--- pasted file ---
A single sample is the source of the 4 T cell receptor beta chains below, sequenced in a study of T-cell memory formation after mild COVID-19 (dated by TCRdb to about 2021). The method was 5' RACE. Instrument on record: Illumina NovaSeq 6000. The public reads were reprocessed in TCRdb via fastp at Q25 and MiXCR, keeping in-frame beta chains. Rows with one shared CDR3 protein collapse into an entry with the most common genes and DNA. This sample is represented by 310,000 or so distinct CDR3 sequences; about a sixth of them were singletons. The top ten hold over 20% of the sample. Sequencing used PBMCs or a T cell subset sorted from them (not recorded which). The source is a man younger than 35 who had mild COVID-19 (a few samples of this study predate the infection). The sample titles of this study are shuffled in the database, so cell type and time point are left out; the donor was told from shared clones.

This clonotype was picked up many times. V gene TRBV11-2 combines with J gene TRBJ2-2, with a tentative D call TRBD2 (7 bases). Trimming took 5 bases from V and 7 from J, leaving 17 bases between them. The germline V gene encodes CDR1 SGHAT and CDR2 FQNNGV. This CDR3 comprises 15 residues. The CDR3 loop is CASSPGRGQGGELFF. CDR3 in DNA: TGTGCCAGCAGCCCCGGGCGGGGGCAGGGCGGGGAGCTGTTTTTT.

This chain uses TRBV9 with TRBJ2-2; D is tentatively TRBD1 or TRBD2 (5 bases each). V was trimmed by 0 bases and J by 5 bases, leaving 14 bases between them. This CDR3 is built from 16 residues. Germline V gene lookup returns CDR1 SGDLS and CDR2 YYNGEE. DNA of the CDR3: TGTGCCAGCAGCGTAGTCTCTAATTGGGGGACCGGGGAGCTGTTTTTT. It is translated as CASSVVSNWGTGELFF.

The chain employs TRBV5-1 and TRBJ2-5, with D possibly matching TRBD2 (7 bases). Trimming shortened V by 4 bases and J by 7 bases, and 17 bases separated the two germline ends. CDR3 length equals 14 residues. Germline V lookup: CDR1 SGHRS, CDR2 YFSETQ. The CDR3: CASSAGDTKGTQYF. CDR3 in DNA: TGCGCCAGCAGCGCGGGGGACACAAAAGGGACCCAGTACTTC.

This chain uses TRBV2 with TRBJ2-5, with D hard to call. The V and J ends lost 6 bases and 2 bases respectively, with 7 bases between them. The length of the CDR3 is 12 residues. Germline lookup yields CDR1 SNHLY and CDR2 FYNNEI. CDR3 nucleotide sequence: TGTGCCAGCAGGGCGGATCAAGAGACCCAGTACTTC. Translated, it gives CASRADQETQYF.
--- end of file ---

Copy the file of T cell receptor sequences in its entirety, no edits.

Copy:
A single sample is the source of the 4 T cell receptor beta chains below, sequenced in a study of T-cell memory formation after mild COVID-19 (dated by TCRdb to about 2021). The method was 5' RACE. Instrument on record: Illumina NovaSeq 6000. The public reads were reprocessed in TCRdb via fastp at Q25 and MiXCR, keeping in-frame beta chains. Rows with one shared CDR3 protein collapse into an entry with the most common genes and DNA. This sample is represented by 310,000 or so distinct CDR3 sequences; about a sixth of them were singletons. The top ten hold over 20% of the sample. Sequencing used PBMCs or a T cell subset sorted from them (not recorded which). The source is a man younger than 35 who had mild COVID-19 (a few samples of this study predate the infection). The sample titles of this study are shuffled in the database, so cell type and time point are left out; the donor was told from shared clones.

This clonotype was picked up many times. V gene TRBV11-2 combines with J gene TRBJ2-2, with a tentative D call TRBD2 (7 bases). Trimming took 5 bases from V and 7 from J, leaving 17 bases between them. The germline V gene encodes CDR1 SGHAT and CDR2 FQNNGV. This CDR3 comprises 15 residues. The CDR3 loop is CASSPGRGQGGELFF. CDR3 in DNA: TGTGCCAGCAGCCCCGGGCGGGGGCAGGGCGGGGAGCTGTTTTTT.

This chain uses TRBV9 with TRBJ2-2; D is tentatively TRBD1 or TRBD2 (5 bases each). V was trimmed by 0 bases and J by 5 bases, leaving 14 bases between them. This CDR3 is built from 16 residues. Germline V gene lookup returns CDR1 SGDLS and CDR2 YYNGEE. DNA of the CDR3: TGTGCCAGCAGCGTAGTCTCTAATTGGGGGACCGGGGAGCTGTTTTTT. It is translated as CASSVVSNWGTGELFF.

The chain employs TRBV5-1 and TRBJ2-5, with D possibly matching TRBD2 (7 bases). Trimming shortened V by 4 bases and J by 7 bases, and 17 bases separated the two germline ends. CDR3 length equals 14 residues. Germline V lookup: CDR1 SGHRS, CDR2 YFSETQ. The CDR3: CASSAGDTKGTQYF. CDR3 in DNA: TGCGCCAGCAGCGCGGGGGACACAAAAGGGACCCAGTACTTC.

This chain uses TRBV2 with TRBJ2-5, with D hard to call. The V and J ends lost 6 bases and 2 bases respectively, with 7 bases between them. The length of the CDR3 is 12 residues. Germline lookup yields CDR1 SNHLY and CDR2 FYNNEI. CDR3 nucleotide sequence: TGTGCCAGCAGGGCGGATCAAGAGACCCAGTACTTC. Translated, it gives CASRADQETQYF.